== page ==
Document Type

Dissertation

Degree

Doctor of Education (EdD)

Department

Higher Education

First Advisor's Name

Benjamin Baez

First Advisor's Committee Title

Committee Chair

Second Advisor's Name

Glenda Musoba

Third Advisor's Name

Marc Weinstein

Fourth Advisor's Name

Lisa Stolzenberg

Keywords

Hispanic, Parental Involvement, Persistence, College Students, First-Generation, Millennial

Date of Defense

3-20-2012

Abstract

This dissertation was undertaken to answer the following research question: What is the relationship between parental involvement and college generation status with the persistence of Hispanic Millennial college students? Social capital theory (Coleman, 1988) was used as a theoretical framework to analyze and gain a greater understanding of the factors that correlated with the persistence of first-generation Hispanic Millennial college students. This dissertation used an ex post facto with hypothesis research design. The research hypothesis was that parental involvement would be positively related with the second-year persistence of first-generation Hispanic Millennial college students.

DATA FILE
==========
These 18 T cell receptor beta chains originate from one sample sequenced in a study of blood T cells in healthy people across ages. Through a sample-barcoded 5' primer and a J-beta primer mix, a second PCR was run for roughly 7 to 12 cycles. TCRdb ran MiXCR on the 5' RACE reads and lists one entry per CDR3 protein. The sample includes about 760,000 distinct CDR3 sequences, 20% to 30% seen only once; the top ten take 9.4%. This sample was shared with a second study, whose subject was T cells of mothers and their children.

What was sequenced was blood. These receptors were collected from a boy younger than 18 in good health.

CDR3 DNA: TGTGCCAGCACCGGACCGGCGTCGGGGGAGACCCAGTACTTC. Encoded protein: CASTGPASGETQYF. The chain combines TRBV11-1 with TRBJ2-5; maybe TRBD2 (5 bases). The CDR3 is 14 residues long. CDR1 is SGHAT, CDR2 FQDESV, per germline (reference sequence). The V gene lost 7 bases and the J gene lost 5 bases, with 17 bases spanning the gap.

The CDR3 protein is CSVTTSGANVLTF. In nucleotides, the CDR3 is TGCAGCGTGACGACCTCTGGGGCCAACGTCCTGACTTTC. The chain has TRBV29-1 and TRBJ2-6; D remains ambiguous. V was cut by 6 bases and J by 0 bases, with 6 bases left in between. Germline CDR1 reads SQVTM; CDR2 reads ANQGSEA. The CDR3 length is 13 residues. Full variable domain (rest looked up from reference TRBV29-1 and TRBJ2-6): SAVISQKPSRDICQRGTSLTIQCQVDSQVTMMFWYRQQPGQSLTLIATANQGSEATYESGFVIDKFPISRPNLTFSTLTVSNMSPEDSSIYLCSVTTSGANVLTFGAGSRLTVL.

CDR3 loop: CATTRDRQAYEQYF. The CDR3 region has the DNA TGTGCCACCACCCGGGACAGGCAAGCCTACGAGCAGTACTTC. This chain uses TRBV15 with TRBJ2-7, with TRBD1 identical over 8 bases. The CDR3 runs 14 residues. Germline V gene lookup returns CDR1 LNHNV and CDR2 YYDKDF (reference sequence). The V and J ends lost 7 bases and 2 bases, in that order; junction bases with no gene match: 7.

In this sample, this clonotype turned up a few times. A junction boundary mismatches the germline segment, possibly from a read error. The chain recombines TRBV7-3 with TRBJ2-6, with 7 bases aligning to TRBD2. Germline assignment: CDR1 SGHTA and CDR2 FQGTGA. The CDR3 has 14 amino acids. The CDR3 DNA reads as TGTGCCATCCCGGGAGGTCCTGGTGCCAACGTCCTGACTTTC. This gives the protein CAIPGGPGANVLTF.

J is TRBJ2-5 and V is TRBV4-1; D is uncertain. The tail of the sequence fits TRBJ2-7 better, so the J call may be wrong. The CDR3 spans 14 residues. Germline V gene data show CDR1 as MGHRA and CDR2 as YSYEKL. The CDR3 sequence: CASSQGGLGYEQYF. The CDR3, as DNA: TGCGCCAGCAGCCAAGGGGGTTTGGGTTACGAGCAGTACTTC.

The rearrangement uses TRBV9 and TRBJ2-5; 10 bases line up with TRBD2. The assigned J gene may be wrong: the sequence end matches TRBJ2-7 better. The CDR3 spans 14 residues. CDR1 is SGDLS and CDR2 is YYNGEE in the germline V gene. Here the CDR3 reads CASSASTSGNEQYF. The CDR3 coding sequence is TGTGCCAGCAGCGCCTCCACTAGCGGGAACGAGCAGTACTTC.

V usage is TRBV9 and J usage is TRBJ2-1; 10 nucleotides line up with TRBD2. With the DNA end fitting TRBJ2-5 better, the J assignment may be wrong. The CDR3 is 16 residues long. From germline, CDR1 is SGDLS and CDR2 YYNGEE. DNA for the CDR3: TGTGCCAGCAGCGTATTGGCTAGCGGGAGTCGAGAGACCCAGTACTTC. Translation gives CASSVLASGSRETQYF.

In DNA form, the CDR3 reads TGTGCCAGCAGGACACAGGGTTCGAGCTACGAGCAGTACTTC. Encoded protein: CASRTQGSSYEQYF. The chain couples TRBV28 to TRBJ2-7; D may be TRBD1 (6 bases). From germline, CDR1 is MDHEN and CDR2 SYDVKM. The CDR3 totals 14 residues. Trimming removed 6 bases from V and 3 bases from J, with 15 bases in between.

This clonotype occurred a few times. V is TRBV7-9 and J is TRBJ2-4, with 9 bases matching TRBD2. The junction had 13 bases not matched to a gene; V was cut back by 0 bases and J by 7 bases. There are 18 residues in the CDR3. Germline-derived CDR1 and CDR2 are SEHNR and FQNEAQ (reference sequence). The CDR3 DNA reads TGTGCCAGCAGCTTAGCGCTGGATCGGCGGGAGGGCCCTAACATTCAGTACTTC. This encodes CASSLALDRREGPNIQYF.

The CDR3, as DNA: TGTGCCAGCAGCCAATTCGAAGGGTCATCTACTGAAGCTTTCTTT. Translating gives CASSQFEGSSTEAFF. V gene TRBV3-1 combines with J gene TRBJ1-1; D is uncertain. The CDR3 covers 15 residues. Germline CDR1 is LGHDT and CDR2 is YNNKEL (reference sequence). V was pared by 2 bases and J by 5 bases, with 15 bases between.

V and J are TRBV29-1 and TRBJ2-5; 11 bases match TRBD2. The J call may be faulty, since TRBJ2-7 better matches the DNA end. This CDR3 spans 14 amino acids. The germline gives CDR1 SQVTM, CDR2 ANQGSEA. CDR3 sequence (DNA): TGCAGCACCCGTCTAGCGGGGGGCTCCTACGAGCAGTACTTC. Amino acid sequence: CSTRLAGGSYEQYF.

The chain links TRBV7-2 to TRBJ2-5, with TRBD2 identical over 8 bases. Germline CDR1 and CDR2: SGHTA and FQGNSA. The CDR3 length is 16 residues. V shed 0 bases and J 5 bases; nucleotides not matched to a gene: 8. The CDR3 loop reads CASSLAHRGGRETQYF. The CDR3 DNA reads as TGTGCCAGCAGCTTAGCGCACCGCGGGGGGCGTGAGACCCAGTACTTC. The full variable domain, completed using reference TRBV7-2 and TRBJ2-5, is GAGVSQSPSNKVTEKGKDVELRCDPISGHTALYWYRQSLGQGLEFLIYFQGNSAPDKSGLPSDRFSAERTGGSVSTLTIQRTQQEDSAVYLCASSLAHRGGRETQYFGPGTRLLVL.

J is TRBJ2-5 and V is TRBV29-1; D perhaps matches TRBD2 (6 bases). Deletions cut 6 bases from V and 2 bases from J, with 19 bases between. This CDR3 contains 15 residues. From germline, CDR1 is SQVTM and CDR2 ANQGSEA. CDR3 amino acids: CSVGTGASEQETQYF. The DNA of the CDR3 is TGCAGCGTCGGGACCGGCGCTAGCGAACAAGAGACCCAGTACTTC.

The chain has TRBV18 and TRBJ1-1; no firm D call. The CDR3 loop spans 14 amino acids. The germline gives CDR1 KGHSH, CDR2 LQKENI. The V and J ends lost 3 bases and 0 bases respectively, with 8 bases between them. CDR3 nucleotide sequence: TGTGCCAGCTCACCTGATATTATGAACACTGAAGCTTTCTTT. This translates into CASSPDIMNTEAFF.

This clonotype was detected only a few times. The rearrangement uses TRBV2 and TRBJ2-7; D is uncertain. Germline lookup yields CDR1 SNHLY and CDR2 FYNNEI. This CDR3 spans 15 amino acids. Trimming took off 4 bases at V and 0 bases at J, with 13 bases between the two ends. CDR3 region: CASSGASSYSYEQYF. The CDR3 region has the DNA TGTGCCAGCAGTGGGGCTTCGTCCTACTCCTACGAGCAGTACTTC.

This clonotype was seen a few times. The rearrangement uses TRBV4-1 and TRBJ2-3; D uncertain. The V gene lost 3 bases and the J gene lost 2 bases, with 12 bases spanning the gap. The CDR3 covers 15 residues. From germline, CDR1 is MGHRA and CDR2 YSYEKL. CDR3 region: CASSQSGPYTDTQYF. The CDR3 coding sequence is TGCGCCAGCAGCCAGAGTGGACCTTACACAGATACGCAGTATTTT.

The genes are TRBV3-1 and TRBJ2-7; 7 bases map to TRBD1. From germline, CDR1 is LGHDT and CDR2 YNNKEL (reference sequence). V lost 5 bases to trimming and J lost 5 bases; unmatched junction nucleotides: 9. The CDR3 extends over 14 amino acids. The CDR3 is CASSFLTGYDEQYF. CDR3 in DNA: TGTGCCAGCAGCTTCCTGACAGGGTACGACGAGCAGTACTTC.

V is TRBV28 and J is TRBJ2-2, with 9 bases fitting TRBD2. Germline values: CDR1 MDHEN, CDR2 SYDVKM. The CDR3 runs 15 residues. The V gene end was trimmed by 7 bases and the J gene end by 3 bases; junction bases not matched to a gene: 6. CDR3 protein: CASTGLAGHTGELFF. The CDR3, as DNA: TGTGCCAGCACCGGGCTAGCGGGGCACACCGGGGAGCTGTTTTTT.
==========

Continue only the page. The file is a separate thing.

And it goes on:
This dissertation used the data collected from 1179 Hispanic students who participated in the ELS: 2002 and enrolled in college. Logistic regression analysis of data from 972 of the students with completed surveys were used to examine the relationship between the dependent variable, which was student persistence to the second year, and the following independent variables: socio-economic status, family income, high school grade point average, gender, financial aid, highest degree ever expected, academic engagement, social engagement, college generation, and parental involvement.

This dissertation’s findings show that parental involvement was not statistically associated with persistence to the second year of college, but that high school grade point average, highest degree expected, academic engagement, and the interaction between parental involvement and college generation were. While the findings do not support the hypothesis, they provide some evidence that may be supportive of the argument that recommendations that may affect degree expectations, high school GPA, and academic engagement of first generation Hispanic Millennial college students may be positively related to their college persistence.

Identifier

FI12041114

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